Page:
Tuesday 19 October 2010

Fear and Loathing in Berlin

Amongst other things (always, always there are other things!) I’m reading Utopia or Auschwitz: Germany’s 1968 Generation and the Holocaust by Hans Kundnani. I don’t want to say too much about it at the present, as I have it in mind to write an article on the legacy in Germany of the Baader Meinhof terrorist faction, born of profound ignorance, born of an ignorance of history. This was to produce some grotesque inversions, a type of poisonous relativism. It came to mind when I discovered that the Berlin Historical Museum has just opened and exhibition about Hitler, the first since 1945 to break a taboo subject.

I say it’s about Hitler but it isn’t really, at least not Hitler in isolation. There are still some taboos, you see, to be overcome. So, no Hitler; instead the ponderous and didactic Hitler and the Germans: the National Community and Violence. The museum authorities seem to have approached the subject with quite a high degree of caution, fearful that it might attract the Neo-Nazi fringe.

Because of this nothing directly connected with Hitler personally has been allowed, just a lot of Nazi-era brick-a-brack: uniforms, beer mugs with swastikas, cigar boxes, banners, posters and so on and on and on. No recordings of Hitler speeches because that would be well, too Hitler, and the busts have been placed in such a way that won’t allow people to pose beside them for photographs!

I was inclined to dismiss this as a rather futile display of Nazi kitsch but with all of the qualifications, all the ands and ifs and buts, it is intended to make a serious point. For too long the Germans failed to engage with their past, either because of a sense of shame or because of a convenient collective amnesia, fertile ground for the hysterical delusions of the 68ers.

The museum is attempting to show, in as wide a context as possible, how the nation was seduced by Hitler and what impact this had. In a country where the swastika is still banned history is being allowed to come back to life and at least to some extent speak for itself. Those who cannot remember the past are condemned to repeat it, George Santayana wrote. An important step has been taken in remembering the past.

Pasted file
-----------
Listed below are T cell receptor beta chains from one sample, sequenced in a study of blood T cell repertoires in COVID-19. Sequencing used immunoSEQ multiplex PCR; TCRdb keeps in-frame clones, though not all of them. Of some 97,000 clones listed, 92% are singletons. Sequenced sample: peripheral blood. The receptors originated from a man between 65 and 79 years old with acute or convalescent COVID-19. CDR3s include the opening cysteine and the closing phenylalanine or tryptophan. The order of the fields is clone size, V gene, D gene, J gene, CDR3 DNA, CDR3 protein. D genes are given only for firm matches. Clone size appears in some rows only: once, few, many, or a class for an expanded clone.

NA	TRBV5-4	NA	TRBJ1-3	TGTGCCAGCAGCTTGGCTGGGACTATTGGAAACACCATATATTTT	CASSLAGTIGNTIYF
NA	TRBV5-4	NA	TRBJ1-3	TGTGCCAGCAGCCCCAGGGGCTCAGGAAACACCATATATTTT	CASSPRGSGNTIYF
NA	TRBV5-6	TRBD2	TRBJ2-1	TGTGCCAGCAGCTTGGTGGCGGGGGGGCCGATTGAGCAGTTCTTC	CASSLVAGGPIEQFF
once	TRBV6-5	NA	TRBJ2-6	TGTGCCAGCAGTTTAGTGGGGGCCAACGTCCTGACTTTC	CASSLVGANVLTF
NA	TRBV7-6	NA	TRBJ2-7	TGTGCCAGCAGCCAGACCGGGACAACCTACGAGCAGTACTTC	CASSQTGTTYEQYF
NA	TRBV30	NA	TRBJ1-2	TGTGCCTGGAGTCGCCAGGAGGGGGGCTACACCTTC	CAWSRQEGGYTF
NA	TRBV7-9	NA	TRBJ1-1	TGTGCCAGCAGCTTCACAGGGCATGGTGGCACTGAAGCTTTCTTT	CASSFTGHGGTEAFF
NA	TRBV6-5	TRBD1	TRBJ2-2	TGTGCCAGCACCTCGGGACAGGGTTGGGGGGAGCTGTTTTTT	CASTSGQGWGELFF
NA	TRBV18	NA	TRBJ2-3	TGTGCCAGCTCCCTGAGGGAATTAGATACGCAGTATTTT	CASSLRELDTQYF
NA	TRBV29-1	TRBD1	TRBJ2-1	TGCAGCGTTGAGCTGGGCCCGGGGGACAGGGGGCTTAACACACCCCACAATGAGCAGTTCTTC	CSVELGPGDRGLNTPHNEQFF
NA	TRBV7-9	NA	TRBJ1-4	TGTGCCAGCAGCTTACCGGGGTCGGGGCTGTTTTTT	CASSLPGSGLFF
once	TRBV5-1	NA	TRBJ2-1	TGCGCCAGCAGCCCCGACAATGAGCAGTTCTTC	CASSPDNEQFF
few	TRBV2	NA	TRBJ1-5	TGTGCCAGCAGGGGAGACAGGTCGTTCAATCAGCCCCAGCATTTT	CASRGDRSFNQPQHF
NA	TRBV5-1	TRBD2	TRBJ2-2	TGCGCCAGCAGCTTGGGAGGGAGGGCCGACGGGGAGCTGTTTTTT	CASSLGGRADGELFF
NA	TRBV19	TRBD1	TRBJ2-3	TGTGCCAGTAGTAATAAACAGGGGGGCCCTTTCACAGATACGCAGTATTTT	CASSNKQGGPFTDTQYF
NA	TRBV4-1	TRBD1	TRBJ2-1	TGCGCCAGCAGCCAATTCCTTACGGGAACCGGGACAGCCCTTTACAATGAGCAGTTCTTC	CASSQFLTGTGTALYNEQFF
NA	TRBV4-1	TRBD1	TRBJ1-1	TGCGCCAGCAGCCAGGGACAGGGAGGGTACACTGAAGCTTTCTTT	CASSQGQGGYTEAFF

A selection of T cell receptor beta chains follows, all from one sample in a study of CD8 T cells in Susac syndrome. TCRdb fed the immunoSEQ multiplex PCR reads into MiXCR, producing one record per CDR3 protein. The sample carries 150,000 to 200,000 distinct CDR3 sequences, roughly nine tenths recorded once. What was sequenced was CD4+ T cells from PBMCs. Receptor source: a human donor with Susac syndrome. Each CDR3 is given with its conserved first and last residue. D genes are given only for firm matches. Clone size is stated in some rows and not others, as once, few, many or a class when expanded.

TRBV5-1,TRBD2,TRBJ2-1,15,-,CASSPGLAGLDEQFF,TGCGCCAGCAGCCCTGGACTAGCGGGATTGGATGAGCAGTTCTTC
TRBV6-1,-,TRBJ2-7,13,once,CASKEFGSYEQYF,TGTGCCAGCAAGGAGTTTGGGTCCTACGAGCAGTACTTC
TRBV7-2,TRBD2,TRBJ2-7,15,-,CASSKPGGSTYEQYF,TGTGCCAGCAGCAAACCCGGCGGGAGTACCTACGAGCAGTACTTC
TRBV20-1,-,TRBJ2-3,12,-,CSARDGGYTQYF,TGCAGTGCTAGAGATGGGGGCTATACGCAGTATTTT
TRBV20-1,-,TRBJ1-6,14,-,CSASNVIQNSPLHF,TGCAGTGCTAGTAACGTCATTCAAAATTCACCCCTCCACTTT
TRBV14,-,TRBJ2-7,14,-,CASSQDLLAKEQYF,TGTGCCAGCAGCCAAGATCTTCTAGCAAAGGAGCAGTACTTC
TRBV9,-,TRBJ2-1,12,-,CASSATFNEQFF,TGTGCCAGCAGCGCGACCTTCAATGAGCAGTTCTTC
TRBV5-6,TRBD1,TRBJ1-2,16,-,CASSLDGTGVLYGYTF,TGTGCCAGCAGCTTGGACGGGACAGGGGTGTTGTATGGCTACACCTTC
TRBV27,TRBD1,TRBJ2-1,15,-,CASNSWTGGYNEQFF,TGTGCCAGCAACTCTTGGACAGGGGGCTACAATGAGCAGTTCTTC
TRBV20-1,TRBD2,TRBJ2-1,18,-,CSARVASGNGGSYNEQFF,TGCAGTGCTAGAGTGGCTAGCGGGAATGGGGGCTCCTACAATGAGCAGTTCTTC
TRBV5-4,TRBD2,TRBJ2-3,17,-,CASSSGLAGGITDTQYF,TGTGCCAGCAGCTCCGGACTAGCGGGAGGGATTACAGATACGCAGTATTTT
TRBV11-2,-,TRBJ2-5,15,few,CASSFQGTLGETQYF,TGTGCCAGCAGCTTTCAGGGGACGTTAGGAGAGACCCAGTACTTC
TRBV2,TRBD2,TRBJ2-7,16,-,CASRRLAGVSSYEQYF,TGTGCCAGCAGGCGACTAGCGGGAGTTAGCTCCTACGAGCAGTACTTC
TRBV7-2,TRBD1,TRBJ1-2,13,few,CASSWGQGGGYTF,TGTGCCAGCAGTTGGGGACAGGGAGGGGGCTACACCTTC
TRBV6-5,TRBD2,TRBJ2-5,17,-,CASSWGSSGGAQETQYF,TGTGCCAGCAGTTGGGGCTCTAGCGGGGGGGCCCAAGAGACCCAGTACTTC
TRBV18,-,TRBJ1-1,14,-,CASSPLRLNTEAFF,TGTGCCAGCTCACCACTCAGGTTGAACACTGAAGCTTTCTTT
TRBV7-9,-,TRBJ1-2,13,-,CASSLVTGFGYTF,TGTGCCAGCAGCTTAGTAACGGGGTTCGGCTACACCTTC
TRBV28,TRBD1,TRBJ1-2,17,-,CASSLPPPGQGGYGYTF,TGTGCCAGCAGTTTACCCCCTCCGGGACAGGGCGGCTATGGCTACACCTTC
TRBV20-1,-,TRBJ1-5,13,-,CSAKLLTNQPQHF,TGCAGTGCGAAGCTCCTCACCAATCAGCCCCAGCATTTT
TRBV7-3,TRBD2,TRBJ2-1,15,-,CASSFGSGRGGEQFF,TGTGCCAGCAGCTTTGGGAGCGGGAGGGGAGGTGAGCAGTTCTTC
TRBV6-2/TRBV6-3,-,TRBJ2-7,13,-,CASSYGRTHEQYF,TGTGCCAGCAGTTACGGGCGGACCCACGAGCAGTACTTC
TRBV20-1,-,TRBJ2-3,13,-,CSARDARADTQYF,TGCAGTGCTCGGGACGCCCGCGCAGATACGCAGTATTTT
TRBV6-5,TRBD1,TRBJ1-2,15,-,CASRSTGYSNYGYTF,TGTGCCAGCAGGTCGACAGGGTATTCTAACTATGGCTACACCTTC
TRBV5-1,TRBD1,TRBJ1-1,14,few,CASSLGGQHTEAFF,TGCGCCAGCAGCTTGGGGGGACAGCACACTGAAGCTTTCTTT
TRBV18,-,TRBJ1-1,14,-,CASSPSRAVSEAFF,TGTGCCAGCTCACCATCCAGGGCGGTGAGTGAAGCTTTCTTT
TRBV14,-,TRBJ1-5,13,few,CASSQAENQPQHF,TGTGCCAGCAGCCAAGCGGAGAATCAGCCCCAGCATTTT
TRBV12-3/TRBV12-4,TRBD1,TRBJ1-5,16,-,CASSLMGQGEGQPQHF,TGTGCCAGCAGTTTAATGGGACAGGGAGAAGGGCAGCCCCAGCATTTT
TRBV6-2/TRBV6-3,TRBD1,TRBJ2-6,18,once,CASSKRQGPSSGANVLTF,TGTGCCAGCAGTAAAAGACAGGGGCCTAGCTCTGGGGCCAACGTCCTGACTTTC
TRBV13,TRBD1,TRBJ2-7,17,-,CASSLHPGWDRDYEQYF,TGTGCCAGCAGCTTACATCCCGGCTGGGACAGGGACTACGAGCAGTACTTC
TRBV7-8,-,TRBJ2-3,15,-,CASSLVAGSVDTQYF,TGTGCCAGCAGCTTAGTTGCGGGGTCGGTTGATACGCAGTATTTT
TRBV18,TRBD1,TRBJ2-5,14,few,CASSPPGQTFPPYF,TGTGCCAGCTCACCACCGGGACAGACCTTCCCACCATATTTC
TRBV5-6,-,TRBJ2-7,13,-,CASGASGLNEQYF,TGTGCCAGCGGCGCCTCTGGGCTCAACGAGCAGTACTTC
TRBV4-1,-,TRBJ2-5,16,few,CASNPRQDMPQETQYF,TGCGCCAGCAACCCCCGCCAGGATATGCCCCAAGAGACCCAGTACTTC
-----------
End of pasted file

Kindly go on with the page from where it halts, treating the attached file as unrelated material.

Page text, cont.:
In writing this I was immediately reminded of a depiction of Hitler that is not likely to appear in Berlin or anywhere else in Germany, not in any immediate future that I can foresee. It happens to be my favourite image of a monster who, in the end, was no more than a man. It's called An Icon of Fear by the Italian artist Maurizio Cattelan. It caused a controversy when it was first exhibited because it seems to invite sympathy. At the risk of being misunderstood I have to say that it invited my sympathy, something I never thought I would feel for a man who destroyed so many futures and almost destroyed the civilization of Europe itself. But what sins he carries, what a terrible burden. I remember reading the words of a Jewish writer -unfortunately I can’t remember whom -, saying that he hoped that Hitler's tortured soul had at last found peace. When I look at An Icon of Fear, an image of the child as father of the man, an image of a penitent and frightened little boy, I can only echo these sentiments.


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  2. Thanks, Adam. I think I might pop over to Berlin, possibly the first weekend in November, just to have a look.

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  4. I had a super time when I was last there though I agree it's not the most handsome city in Europe, not by a long way.

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  7. Well Big "A" you gave it a right good go. Die Fahne Hoch! Til Valhall!